Over the years, I’ve heard various people say something to the effect of: “Your body will never look the same after having a baby.” While this is very true, it could also be said that your body will never feel the same after having a baby…something akin to getting body slammed by the Incredible Hulk…at least for me.
The day after I came home from the hospital, I hopped dragged myself onto the scale, excited to discover how much weight I had lost so far. Ummmm what!?! I had just delivered an 8 lb. baby, but only weighed 7 lbs. less than I did when I left for the hospital. Granted, I was unbelievably sleep deprived at the time and couldn’t recall my middle name, but I was *pretty* certain the numbers weren’t adding (subtracting?) up. Not only had I delivered an 8 lb. baby, I had also shed a placenta (email my mom for a pic), my amniotic fluid, etc. Staring down at the scale in disbelief, I caught a glimpse of my feet over my (still) very large belly. The light bulb popped on. When I was at the hospital, I had been pumped with far too many fluids and was clearly over hydrated. No wonder every part of my body felt so stiff and uncomfortable – it felt like I had been pumped to maximum capacity with an air compressor! It took two weeks before everything shrunk back to its original size. Check out the pictures below for a visual reference –
Unreal right!? I don’t want to be one of those crazy “birth mom-zilla’s,” but I’m pretty set on refusing an IV next time around!
I also continued to recover from the second degree tear that occurred during labor. Each trip to the bathroom was quite the affair, and took ten minutes to complete the care procedure. Thankfully, (or not so thankfully at all), I was still constipated, so I didn’t find myself bowl movementing much. But man, when I did, it felt like I was having another baby. Awesome. Oh and random tangent – am I the only one who found determining whether to put underwear or a bra on immediately after showering a huge dilemma? I could never decide if I’d rather bleed or milk all over myself, and in the midst of my analysis paralysis, I naturally ended up doing both. Ah motherhood…so wonderfully humbling.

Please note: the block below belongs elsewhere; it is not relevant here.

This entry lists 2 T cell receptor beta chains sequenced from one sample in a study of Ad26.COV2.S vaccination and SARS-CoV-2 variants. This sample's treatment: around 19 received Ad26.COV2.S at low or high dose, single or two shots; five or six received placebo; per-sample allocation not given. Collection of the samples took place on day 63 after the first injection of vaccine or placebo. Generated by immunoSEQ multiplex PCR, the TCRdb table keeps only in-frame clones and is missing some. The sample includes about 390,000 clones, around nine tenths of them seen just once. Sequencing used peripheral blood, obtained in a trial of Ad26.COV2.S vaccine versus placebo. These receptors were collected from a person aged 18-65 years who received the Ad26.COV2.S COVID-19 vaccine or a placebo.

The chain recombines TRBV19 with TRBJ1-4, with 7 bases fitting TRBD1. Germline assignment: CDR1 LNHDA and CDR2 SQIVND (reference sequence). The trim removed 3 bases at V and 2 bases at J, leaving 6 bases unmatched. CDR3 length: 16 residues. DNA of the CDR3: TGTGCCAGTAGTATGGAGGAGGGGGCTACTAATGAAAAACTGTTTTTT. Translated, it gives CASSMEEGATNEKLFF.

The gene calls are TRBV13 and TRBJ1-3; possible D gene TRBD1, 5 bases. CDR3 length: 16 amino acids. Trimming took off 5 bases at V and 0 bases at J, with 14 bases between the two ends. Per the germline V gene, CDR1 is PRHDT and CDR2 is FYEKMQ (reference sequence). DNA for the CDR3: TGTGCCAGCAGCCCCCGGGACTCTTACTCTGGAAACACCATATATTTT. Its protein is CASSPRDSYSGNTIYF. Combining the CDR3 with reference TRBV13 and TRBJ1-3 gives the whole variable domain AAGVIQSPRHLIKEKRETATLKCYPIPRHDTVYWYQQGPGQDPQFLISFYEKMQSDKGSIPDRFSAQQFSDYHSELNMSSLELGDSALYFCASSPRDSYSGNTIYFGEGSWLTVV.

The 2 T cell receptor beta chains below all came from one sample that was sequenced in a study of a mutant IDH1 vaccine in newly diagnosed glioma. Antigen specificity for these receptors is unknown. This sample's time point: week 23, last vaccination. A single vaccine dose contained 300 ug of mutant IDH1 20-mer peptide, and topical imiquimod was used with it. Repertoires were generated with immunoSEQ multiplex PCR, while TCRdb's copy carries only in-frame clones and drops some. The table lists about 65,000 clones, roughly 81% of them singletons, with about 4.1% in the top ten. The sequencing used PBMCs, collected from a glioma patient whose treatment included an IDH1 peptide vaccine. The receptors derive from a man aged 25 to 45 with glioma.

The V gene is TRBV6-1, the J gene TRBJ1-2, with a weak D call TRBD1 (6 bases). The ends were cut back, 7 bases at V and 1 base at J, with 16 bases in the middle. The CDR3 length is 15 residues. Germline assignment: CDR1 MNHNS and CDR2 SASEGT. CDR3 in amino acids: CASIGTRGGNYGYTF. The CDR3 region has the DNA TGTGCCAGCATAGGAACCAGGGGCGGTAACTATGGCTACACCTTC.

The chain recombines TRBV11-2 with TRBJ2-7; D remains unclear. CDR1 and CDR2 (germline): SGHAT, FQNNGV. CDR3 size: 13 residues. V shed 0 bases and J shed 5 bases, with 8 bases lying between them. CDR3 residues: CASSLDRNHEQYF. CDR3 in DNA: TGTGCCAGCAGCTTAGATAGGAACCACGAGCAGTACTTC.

The severe pelvic pain (PGP) I developed in my third trimester was a slow recovery and continued to be an issue for about three months postpartum. This meant that I continued to require assistance to: sit/stand up, roll over, walk any notable distance, get in and out of a car, and go up and down stairs. I slept in our living room for the first month after giving birth, because it was still too painful to get in and out of bed. I thought dealing with this was difficult while pregnant…add a newborn into the mix, and Sean suddenly found himself the caretaker of not just one crying baby, but two.
In the midst of the above mentioned challenges, I also began suffering severe back spasms for no apparent reason. At seemingly random moments, my back would wig out and render me immobilized. It was the weirdest thing…it was like I became paralyzed temporarily. One of my more lucid memories in those first few weeks was finishing up nursing Caleb at 2 am, looking forward to sleep, when my back suddenly went into spasm. Sean took care of Caleb, while I remained stuck (literally) in the glider for the next hour until my body just worked it out. I sat there and cried quietly as I watched the precious minutes pass, knowing I desperately needed sleep before Caleb was up again needing to nurse, and the opportunity was passing before my eyes. Since then, my back has continued to experience problems which I am currently in physical therapy to alleviate. The other day, the therapist told me my job as a stay-at-home mom puts me in the same category for back strain/injury as a construction worker. Who knew!?
Readers – did you, your wife, or a friend experience any of these ailments (or others) after giving birth?
More posts in the ‘Afterbirth’ series:
Also, read about Caleb’s birth:
And here’s the 10 ways pregnancy crushed my dignity: